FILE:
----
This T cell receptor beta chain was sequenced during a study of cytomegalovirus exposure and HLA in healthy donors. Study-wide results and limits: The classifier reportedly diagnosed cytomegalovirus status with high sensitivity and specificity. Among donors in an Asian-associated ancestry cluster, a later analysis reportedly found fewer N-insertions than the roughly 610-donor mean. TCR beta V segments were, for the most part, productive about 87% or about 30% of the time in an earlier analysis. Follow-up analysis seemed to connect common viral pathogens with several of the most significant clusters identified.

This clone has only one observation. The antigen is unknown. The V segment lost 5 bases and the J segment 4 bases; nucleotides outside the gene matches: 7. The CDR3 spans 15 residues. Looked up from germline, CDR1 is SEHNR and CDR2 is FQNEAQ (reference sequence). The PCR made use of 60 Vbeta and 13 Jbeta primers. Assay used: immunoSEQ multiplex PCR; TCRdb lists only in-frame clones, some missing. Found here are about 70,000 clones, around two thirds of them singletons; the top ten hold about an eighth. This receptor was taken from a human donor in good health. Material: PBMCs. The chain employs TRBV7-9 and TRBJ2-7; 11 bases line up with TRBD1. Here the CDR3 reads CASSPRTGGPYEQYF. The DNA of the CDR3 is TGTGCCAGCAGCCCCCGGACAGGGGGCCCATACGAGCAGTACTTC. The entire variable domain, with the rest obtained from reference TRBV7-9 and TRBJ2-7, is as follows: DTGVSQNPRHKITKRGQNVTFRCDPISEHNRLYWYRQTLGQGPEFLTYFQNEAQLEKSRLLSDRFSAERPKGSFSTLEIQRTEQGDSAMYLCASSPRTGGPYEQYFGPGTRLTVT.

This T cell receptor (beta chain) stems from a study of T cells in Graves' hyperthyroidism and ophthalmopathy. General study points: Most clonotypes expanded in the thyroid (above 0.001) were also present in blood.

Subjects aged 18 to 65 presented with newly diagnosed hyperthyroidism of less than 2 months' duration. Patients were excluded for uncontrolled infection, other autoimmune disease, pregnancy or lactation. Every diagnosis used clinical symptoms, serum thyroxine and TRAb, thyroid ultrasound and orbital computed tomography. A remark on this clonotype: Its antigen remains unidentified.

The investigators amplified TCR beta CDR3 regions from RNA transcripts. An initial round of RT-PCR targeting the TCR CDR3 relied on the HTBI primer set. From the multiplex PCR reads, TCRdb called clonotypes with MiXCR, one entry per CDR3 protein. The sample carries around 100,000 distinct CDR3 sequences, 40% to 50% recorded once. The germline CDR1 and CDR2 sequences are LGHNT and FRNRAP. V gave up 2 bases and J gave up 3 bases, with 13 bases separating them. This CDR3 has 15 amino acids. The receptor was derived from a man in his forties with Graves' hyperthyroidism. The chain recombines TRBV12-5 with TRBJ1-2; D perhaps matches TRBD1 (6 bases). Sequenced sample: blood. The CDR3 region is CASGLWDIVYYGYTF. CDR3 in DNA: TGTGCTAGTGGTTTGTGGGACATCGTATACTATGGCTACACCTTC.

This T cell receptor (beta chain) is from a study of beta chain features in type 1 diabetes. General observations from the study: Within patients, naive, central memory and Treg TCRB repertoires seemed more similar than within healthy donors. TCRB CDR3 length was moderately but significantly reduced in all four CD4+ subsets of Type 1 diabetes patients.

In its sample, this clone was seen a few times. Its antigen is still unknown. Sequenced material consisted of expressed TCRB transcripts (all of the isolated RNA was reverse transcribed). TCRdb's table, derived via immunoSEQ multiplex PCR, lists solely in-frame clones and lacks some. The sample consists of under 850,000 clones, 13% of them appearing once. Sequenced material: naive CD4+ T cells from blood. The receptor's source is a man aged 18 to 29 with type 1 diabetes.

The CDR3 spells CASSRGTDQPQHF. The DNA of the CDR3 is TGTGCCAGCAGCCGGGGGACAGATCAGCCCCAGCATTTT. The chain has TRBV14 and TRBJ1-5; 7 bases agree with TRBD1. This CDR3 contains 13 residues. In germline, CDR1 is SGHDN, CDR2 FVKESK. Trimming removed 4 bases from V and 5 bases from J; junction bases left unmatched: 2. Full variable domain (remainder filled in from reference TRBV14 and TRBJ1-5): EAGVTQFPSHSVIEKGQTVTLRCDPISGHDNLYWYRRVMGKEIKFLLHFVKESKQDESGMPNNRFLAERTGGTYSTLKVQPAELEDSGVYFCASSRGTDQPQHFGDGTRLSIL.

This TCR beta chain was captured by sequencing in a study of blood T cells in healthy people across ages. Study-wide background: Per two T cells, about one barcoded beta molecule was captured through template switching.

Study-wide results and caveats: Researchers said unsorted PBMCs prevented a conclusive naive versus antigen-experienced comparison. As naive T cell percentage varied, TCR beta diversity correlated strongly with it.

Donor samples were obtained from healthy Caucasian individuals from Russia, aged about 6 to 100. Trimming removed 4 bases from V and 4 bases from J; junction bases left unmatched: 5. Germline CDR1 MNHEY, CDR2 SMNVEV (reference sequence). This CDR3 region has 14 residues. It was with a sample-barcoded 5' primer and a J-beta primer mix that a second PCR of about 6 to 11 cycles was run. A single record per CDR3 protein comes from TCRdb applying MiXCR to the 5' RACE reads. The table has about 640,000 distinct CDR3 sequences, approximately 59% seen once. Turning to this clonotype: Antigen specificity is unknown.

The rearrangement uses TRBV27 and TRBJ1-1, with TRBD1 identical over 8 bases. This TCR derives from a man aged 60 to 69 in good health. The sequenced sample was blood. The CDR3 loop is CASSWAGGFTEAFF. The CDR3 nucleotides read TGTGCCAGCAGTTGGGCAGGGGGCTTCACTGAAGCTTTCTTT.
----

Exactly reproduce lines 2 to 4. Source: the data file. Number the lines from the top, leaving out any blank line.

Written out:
This clone has only one observation. The antigen is unknown. The V segment lost 5 bases and the J segment 4 bases; nucleotides outside the gene matches: 7. The CDR3 spans 15 residues. Looked up from germline, CDR1 is SEHNR and CDR2 is FQNEAQ (reference sequence). The PCR made use of 60 Vbeta and 13 Jbeta primers. Assay used: immunoSEQ multiplex PCR; TCRdb lists only in-frame clones, some missing. Found here are about 70,000 clones, around two thirds of them singletons; the top ten hold about an eighth. This receptor was taken from a human donor in good health. Material: PBMCs. The chain employs TRBV7-9 and TRBJ2-7; 11 bases line up with TRBD1. Here the CDR3 reads CASSPRTGGPYEQYF. The DNA of the CDR3 is TGTGCCAGCAGCCCCCGGACAGGGGGCCCATACGAGCAGTACTTC. The entire variable domain, with the rest obtained from reference TRBV7-9 and TRBJ2-7, is as follows: DTGVSQNPRHKITKRGQNVTFRCDPISEHNRLYWYRQTLGQGPEFLTYFQNEAQLEKSRLLSDRFSAERPKGSFSTLEIQRTEQGDSAMYLCASSPRTGGPYEQYFGPGTRLTVT.

This T cell receptor (beta chain) stems from a study of T cells in Graves' hyperthyroidism and ophthalmopathy. General study points: Most clonotypes expanded in the thyroid (above 0.001) were also present in blood.

Subjects aged 18 to 65 presented with newly diagnosed hyperthyroidism of less than 2 months' duration. Patients were excluded for uncontrolled infection, other autoimmune disease, pregnancy or lactation. Every diagnosis used clinical symptoms, serum thyroxine and TRAb, thyroid ultrasound and orbital computed tomography. A remark on this clonotype: Its antigen remains unidentified.